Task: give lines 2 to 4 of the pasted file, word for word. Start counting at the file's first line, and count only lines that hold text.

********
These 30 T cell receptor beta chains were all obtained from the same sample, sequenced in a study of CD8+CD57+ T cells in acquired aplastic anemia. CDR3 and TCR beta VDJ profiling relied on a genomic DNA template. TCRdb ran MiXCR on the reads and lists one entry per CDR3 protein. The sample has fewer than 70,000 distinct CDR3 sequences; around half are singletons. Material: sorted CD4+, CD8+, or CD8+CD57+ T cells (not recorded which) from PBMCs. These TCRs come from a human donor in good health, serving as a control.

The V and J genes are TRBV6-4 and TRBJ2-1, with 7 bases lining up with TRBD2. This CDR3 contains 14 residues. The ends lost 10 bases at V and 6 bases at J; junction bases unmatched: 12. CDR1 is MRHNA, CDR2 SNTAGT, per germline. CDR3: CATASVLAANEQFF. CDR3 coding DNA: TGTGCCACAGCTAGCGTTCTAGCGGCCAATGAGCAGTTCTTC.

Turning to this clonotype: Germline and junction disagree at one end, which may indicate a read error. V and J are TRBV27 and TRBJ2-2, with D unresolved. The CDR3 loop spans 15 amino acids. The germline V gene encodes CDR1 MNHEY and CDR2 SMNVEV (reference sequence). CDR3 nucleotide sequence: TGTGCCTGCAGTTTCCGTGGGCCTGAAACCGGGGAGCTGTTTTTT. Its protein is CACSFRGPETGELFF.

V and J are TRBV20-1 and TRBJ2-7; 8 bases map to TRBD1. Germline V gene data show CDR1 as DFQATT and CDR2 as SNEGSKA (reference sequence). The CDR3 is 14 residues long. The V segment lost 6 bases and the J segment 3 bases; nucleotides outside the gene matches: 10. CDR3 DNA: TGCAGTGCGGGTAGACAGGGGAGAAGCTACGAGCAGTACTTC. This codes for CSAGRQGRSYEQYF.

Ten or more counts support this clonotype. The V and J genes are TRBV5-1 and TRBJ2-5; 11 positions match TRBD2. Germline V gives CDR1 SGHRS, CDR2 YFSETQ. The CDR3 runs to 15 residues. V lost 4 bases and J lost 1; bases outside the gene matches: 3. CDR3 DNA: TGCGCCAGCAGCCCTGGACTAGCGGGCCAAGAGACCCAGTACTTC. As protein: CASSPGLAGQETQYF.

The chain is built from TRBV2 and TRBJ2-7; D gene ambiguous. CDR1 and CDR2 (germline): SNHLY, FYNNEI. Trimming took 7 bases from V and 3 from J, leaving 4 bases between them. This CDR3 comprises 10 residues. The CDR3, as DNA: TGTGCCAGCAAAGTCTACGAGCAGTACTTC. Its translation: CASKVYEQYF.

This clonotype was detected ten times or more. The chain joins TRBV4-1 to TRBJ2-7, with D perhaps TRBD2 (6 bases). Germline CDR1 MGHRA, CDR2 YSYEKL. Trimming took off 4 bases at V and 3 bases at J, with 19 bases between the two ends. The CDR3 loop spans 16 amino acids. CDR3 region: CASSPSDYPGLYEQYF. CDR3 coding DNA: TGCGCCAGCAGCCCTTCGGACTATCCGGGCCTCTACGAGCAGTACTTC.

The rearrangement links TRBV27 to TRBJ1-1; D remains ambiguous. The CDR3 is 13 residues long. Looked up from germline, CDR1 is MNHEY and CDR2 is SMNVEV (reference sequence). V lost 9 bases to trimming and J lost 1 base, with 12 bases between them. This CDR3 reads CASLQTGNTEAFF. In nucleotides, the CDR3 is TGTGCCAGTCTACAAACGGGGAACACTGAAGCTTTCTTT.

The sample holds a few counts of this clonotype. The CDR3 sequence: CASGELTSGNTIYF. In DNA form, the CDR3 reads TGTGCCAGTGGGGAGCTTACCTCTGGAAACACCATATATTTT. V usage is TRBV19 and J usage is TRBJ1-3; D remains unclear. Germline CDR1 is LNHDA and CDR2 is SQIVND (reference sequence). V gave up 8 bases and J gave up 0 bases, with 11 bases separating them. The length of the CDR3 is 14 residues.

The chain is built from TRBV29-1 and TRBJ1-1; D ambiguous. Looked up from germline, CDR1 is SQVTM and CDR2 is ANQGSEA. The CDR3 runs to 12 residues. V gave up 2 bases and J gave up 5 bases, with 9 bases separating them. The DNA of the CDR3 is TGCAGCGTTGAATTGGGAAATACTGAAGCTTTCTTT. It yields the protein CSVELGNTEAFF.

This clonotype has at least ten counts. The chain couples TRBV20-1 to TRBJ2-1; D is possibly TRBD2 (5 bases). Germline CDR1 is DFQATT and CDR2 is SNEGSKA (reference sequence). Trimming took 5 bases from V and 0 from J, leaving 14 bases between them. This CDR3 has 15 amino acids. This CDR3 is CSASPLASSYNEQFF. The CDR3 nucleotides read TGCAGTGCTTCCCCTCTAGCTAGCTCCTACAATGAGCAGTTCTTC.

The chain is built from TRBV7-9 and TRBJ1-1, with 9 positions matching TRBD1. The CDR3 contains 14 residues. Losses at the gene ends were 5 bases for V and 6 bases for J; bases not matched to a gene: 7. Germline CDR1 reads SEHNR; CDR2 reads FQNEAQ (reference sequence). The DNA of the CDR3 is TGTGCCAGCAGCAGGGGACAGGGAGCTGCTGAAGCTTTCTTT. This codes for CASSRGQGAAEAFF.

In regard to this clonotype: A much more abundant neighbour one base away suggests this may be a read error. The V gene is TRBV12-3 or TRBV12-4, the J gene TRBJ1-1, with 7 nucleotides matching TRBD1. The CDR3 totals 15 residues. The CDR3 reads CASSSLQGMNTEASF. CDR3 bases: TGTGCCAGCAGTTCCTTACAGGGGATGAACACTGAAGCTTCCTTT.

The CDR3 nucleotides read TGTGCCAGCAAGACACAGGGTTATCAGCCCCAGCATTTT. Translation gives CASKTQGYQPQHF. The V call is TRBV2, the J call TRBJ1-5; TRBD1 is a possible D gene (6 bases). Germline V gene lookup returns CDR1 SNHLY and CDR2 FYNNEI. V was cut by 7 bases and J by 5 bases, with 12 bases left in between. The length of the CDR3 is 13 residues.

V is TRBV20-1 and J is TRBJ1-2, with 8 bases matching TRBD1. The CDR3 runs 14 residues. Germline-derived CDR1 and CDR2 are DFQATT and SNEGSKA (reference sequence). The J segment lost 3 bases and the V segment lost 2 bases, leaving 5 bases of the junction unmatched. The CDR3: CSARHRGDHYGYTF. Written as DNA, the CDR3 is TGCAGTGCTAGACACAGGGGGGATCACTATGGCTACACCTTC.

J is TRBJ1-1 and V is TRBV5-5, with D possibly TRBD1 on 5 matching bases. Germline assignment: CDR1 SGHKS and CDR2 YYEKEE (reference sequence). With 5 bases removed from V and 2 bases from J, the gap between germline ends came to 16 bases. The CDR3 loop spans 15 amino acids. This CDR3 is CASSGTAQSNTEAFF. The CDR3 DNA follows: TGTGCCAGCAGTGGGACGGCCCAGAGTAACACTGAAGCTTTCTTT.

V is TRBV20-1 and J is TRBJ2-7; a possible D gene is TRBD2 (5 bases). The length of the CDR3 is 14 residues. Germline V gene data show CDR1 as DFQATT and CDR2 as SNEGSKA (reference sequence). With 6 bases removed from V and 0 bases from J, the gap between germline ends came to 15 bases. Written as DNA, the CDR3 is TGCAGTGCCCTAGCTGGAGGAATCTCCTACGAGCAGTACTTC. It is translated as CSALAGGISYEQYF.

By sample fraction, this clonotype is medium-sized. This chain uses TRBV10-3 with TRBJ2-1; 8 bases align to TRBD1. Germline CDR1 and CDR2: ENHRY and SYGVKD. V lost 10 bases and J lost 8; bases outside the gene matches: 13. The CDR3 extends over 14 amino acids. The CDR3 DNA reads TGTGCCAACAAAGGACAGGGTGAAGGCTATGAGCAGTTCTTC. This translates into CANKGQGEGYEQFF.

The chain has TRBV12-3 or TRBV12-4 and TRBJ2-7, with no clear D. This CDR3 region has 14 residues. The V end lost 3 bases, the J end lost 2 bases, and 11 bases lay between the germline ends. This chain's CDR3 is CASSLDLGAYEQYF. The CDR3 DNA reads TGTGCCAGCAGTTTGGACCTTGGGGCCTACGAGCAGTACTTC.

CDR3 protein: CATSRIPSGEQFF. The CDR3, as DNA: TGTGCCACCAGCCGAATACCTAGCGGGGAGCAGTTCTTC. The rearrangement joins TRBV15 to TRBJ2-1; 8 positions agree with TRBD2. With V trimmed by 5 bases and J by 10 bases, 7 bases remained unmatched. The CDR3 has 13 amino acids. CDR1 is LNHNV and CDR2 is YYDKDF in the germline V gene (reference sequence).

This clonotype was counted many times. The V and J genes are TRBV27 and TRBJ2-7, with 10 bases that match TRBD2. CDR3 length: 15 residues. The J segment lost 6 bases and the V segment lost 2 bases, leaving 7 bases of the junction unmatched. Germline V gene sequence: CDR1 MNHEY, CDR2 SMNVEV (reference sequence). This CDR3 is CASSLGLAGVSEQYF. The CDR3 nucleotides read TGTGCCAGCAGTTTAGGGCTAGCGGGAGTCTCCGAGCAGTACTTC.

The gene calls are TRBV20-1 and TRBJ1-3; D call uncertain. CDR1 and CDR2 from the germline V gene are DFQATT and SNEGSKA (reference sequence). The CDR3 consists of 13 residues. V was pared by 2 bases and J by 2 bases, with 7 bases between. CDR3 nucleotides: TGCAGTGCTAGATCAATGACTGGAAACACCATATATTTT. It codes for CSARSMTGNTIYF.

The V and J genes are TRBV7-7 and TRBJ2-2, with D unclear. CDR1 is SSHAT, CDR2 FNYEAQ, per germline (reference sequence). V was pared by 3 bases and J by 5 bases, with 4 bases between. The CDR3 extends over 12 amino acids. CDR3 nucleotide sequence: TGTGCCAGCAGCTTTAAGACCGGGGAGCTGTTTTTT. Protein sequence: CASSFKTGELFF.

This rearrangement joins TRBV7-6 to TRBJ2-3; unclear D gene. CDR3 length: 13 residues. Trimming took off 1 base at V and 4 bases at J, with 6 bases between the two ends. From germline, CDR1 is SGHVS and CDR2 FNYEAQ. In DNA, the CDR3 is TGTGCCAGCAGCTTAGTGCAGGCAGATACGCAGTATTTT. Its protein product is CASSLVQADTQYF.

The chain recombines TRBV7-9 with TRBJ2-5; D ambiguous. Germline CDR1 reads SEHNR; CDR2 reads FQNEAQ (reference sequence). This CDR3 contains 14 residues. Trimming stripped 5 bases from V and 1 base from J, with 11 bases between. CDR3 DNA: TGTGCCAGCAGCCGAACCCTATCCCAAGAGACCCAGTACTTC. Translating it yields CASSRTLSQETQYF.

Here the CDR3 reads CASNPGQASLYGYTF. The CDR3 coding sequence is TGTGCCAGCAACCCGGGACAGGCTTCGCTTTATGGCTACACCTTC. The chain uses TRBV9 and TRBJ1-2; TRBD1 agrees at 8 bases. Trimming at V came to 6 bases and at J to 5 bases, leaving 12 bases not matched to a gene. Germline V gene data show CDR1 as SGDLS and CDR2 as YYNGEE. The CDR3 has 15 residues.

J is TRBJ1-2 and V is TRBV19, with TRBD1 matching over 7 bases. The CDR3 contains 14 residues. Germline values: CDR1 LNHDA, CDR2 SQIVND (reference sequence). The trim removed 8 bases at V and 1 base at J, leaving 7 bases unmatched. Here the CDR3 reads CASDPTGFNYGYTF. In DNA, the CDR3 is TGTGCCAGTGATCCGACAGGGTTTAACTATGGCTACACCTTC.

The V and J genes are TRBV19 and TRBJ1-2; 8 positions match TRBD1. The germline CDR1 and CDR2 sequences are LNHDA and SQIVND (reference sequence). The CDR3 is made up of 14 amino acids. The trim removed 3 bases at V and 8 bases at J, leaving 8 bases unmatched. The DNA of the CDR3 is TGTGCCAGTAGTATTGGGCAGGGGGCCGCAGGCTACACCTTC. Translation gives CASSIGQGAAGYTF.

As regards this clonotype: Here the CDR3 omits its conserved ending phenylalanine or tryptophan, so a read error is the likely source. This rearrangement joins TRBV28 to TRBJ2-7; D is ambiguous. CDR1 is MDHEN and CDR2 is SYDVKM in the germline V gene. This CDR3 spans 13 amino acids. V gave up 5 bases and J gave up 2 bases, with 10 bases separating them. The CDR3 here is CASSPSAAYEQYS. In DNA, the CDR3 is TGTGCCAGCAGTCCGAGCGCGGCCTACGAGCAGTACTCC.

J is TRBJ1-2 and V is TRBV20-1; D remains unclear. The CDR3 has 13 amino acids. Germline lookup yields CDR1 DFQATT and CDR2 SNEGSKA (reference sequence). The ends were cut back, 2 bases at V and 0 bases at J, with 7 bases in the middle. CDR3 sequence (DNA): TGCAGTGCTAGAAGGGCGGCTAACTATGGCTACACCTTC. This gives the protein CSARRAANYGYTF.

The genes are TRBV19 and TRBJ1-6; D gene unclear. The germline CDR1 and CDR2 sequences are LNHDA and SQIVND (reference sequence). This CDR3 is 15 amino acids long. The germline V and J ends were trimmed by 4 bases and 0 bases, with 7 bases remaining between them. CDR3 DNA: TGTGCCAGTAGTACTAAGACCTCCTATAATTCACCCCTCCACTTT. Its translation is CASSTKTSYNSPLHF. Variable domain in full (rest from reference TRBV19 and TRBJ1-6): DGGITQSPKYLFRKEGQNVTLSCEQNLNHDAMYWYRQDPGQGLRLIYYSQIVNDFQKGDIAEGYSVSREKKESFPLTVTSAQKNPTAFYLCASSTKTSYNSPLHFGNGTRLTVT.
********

The V and J genes are TRBV6-4 and TRBJ2-1, with 7 bases lining up with TRBD2. This CDR3 contains 14 residues. The ends lost 10 bases at V and 6 bases at J; junction bases unmatched: 12. CDR1 is MRHNA, CDR2 SNTAGT, per germline. CDR3: CATASVLAANEQFF. CDR3 coding DNA: TGTGCCACAGCTAGCGTTCTAGCGGCCAATGAGCAGTTCTTC.

Turning to this clonotype: Germline and junction disagree at one end, which may indicate a read error. V and J are TRBV27 and TRBJ2-2, with D unresolved. The CDR3 loop spans 15 amino acids. The germline V gene encodes CDR1 MNHEY and CDR2 SMNVEV (reference sequence). CDR3 nucleotide sequence: TGTGCCTGCAGTTTCCGTGGGCCTGAAACCGGGGAGCTGTTTTTT. Its protein is CACSFRGPETGELFF.

V and J are TRBV20-1 and TRBJ2-7; 8 bases map to TRBD1. Germline V gene data show CDR1 as DFQATT and CDR2 as SNEGSKA (reference sequence). The CDR3 is 14 residues long. The V segment lost 6 bases and the J segment 3 bases; nucleotides outside the gene matches: 10. CDR3 DNA: TGCAGTGCGGGTAGACAGGGGAGAAGCTACGAGCAGTACTTC. This codes for CSAGRQGRSYEQYF.